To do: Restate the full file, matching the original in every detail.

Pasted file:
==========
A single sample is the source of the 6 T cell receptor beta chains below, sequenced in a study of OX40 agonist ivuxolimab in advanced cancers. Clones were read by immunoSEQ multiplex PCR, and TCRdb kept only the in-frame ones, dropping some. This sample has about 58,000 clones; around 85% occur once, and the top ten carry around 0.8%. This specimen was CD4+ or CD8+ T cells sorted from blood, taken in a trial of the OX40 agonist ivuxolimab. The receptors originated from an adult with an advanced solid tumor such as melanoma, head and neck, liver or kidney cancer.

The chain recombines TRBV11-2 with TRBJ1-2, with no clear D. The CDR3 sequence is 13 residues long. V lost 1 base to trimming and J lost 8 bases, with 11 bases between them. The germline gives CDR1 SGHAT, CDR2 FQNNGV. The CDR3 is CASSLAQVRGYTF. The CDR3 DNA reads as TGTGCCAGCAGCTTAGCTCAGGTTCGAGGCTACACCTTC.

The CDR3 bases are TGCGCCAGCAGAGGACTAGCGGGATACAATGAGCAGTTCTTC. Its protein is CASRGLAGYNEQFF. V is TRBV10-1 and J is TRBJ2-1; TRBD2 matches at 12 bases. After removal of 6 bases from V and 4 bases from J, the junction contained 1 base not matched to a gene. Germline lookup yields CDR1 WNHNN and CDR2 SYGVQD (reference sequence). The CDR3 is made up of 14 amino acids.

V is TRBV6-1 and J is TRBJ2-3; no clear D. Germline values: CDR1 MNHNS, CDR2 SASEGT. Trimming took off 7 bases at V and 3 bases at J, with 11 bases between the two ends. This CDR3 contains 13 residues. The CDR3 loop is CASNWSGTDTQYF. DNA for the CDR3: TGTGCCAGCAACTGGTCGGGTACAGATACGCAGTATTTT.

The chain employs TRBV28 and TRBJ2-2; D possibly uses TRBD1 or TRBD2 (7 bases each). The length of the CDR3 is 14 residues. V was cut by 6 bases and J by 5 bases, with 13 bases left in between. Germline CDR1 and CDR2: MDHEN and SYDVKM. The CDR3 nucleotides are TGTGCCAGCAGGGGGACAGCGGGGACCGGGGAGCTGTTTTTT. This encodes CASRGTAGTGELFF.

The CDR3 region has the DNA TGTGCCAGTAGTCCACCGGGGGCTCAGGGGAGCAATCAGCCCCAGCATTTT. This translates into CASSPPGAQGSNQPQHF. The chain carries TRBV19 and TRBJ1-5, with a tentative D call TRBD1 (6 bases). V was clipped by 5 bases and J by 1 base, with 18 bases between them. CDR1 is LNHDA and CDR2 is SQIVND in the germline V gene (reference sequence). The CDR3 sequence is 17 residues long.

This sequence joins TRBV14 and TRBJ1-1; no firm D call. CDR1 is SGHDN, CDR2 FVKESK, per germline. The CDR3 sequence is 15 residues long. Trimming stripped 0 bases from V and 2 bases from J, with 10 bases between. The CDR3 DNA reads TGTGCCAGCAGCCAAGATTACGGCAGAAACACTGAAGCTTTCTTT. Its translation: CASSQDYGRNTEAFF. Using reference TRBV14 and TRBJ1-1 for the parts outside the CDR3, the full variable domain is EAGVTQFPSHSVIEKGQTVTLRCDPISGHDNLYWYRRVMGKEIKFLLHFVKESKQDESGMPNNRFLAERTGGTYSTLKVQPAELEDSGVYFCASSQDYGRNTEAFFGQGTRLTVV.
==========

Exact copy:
A single sample is the source of the 6 T cell receptor beta chains below, sequenced in a study of OX40 agonist ivuxolimab in advanced cancers. Clones were read by immunoSEQ multiplex PCR, and TCRdb kept only the in-frame ones, dropping some. This sample has about 58,000 clones; around 85% occur once, and the top ten carry around 0.8%. This specimen was CD4+ or CD8+ T cells sorted from blood, taken in a trial of the OX40 agonist ivuxolimab. The receptors originated from an adult with an advanced solid tumor such as melanoma, head and neck, liver or kidney cancer.

The chain recombines TRBV11-2 with TRBJ1-2, with no clear D. The CDR3 sequence is 13 residues long. V lost 1 base to trimming and J lost 8 bases, with 11 bases between them. The germline gives CDR1 SGHAT, CDR2 FQNNGV. The CDR3 is CASSLAQVRGYTF. The CDR3 DNA reads as TGTGCCAGCAGCTTAGCTCAGGTTCGAGGCTACACCTTC.

The CDR3 bases are TGCGCCAGCAGAGGACTAGCGGGATACAATGAGCAGTTCTTC. Its protein is CASRGLAGYNEQFF. V is TRBV10-1 and J is TRBJ2-1; TRBD2 matches at 12 bases. After removal of 6 bases from V and 4 bases from J, the junction contained 1 base not matched to a gene. Germline lookup yields CDR1 WNHNN and CDR2 SYGVQD (reference sequence). The CDR3 is made up of 14 amino acids.

V is TRBV6-1 and J is TRBJ2-3; no clear D. Germline values: CDR1 MNHNS, CDR2 SASEGT. Trimming took off 7 bases at V and 3 bases at J, with 11 bases between the two ends. This CDR3 contains 13 residues. The CDR3 loop is CASNWSGTDTQYF. DNA for the CDR3: TGTGCCAGCAACTGGTCGGGTACAGATACGCAGTATTTT.

The chain employs TRBV28 and TRBJ2-2; D possibly uses TRBD1 or TRBD2 (7 bases each). The length of the CDR3 is 14 residues. V was cut by 6 bases and J by 5 bases, with 13 bases left in between. Germline CDR1 and CDR2: MDHEN and SYDVKM. The CDR3 nucleotides are TGTGCCAGCAGGGGGACAGCGGGGACCGGGGAGCTGTTTTTT. This encodes CASRGTAGTGELFF.

The CDR3 region has the DNA TGTGCCAGTAGTCCACCGGGGGCTCAGGGGAGCAATCAGCCCCAGCATTTT. This translates into CASSPPGAQGSNQPQHF. The chain carries TRBV19 and TRBJ1-5, with a tentative D call TRBD1 (6 bases). V was clipped by 5 bases and J by 1 base, with 18 bases between them. CDR1 is LNHDA and CDR2 is SQIVND in the germline V gene (reference sequence). The CDR3 sequence is 17 residues long.

This sequence joins TRBV14 and TRBJ1-1; no firm D call. CDR1 is SGHDN, CDR2 FVKESK, per germline. The CDR3 sequence is 15 residues long. Trimming stripped 0 bases from V and 2 bases from J, with 10 bases between. The CDR3 DNA reads TGTGCCAGCAGCCAAGATTACGGCAGAAACACTGAAGCTTTCTTT. Its translation: CASSQDYGRNTEAFF. Using reference TRBV14 and TRBJ1-1 for the parts outside the CDR3, the full variable domain is EAGVTQFPSHSVIEKGQTVTLRCDPISGHDNLYWYRRVMGKEIKFLLHFVKESKQDESGMPNNRFLAERTGGTYSTLKVQPAELEDSGVYFCASSQDYGRNTEAFFGQGTRLTVV.